Sissa is the mythical inventor of chess
In India, there was a king who had lost a great battle. All he would do, day in, day out, was sit in front of a sandbox in which he would draw diagrams, trying to figure out what went wrong in the battle.
Enter Sissa. This man invented a board game, a simulation of the battle the king was obsessing over. This game is that chess we all know and love.
The King wanted to reward Sissa for showing him the lesson of chess, that a king is nothing without the support of his men. Sissa said that he would accept a single grain of wheat as his reward. Naturally, the king refused, since Sissa certainly deserved a larger reward.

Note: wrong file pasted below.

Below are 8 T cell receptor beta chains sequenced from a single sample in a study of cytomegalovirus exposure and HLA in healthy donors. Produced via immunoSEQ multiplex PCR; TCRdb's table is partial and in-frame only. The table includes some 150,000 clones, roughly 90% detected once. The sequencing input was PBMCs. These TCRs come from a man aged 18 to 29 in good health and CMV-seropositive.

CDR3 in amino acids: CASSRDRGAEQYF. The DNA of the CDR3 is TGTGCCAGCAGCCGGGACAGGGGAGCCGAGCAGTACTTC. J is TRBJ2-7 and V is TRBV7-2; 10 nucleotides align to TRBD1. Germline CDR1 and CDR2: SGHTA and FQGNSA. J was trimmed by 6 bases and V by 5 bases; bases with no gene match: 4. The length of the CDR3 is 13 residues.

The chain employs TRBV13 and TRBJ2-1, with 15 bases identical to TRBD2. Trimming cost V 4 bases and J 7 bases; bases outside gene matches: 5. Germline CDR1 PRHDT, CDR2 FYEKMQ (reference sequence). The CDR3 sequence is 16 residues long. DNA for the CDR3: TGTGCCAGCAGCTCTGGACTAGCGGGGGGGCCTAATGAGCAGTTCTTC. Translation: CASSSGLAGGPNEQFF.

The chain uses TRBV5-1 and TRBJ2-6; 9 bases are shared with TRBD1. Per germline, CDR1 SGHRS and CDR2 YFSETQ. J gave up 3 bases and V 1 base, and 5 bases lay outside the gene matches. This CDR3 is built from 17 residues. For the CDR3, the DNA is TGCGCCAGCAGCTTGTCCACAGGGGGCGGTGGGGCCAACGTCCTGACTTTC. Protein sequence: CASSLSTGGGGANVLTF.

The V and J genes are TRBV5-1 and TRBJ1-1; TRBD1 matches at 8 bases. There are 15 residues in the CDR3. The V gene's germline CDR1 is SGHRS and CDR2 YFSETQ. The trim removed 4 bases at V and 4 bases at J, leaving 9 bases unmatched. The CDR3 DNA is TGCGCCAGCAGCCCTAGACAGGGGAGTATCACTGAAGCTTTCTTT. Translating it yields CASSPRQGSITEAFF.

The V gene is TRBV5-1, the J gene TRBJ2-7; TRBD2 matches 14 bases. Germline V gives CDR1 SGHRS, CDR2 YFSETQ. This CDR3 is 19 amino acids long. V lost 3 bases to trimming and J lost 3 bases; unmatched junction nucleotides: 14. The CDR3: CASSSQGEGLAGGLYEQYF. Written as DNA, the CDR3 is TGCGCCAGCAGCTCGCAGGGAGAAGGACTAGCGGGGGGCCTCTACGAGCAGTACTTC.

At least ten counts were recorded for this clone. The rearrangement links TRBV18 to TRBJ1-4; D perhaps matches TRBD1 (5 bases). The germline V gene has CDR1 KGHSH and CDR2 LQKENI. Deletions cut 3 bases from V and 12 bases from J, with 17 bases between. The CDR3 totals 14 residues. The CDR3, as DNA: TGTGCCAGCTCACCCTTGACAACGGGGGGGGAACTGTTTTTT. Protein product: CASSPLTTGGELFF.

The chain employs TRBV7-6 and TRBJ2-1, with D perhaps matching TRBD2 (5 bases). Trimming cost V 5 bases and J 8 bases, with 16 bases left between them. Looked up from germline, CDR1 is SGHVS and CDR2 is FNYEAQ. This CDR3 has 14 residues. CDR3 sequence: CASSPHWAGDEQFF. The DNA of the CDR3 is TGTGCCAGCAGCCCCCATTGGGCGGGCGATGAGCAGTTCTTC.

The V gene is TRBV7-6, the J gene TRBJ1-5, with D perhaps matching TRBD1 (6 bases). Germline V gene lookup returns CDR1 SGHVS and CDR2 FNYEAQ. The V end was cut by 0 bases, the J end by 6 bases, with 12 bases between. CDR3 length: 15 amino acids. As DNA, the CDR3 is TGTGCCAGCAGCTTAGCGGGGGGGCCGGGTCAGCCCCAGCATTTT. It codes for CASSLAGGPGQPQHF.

Sissa then said, "If it pleases Your Majesty to do so, may He place one grain of wheat on the first square of the chessboard, two grains on the second, four grains on the third, doubling the number with each square, and so covering all 64 squares on the board with the wheat which I will take for my reward."
The king had his reckoners compute the necessary number of grains of wheat. Upon learning the total, the King said, "Very well, Sissa, but you must count them out yourself."